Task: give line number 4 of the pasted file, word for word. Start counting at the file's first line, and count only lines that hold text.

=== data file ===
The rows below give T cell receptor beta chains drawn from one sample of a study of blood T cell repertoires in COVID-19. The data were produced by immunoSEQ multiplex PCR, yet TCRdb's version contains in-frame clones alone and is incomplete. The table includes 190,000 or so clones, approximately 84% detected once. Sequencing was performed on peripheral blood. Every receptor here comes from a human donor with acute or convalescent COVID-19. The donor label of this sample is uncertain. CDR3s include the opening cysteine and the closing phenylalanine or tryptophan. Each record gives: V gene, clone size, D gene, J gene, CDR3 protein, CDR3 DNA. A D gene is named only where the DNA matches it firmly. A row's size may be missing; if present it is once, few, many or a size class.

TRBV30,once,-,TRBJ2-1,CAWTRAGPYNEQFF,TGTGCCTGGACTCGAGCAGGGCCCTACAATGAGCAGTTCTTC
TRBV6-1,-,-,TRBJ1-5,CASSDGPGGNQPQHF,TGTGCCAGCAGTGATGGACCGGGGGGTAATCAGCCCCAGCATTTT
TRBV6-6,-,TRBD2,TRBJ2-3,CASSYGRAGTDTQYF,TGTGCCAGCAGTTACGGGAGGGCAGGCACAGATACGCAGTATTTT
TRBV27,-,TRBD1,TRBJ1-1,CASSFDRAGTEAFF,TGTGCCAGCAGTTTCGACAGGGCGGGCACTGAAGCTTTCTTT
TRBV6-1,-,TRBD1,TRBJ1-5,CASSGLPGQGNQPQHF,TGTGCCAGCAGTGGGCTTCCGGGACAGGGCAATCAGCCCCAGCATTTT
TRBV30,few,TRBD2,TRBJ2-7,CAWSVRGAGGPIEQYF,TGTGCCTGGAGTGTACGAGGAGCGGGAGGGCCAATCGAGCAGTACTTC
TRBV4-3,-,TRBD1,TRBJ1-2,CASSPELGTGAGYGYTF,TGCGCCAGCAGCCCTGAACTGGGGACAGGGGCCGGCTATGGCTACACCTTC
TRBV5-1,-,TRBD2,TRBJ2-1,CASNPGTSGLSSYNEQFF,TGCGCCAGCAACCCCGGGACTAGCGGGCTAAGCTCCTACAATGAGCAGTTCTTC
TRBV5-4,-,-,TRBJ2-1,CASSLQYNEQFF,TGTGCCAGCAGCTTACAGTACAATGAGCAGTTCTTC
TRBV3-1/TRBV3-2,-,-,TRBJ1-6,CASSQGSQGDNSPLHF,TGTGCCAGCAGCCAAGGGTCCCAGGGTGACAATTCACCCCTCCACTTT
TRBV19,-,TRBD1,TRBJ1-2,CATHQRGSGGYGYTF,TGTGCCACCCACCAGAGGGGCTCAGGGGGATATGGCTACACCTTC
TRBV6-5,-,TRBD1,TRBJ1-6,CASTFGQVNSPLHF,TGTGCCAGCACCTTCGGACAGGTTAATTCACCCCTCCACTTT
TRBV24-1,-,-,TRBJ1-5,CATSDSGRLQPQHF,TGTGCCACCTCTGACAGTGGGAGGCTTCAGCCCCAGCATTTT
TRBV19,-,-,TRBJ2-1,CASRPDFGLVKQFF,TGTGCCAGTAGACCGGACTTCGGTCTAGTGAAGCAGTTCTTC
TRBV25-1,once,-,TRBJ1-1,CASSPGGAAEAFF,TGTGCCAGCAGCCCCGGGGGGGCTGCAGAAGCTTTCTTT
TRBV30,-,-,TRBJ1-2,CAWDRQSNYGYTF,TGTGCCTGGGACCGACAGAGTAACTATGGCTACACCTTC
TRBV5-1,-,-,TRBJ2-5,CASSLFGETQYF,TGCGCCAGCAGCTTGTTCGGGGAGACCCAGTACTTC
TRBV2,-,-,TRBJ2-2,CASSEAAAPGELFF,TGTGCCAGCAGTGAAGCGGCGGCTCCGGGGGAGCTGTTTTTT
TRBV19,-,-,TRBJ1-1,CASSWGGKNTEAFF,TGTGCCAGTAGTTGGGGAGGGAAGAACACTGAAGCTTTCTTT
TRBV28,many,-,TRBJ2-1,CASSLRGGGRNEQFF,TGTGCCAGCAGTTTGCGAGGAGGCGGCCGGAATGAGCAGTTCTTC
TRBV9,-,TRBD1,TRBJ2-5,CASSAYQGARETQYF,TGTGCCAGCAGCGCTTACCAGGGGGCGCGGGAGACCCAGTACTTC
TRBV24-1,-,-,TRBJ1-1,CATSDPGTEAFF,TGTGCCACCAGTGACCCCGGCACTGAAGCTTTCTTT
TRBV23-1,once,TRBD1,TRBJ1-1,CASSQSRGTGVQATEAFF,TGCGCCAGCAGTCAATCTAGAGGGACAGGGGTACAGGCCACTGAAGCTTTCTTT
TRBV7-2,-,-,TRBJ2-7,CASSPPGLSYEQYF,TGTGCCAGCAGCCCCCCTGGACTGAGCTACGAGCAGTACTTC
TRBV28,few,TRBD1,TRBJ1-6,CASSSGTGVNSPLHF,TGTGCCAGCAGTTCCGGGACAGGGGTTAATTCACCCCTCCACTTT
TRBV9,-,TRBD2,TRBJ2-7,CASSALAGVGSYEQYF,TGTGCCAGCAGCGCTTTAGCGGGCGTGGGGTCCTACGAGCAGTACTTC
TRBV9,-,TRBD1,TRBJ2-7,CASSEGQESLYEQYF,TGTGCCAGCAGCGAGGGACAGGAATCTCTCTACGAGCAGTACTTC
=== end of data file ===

TRBV6-6,-,TRBD2,TRBJ2-3,CASSYGRAGTDTQYF,TGTGCCAGCAGTTACGGGAGGGCAGGCACAGATACGCAGTATTTT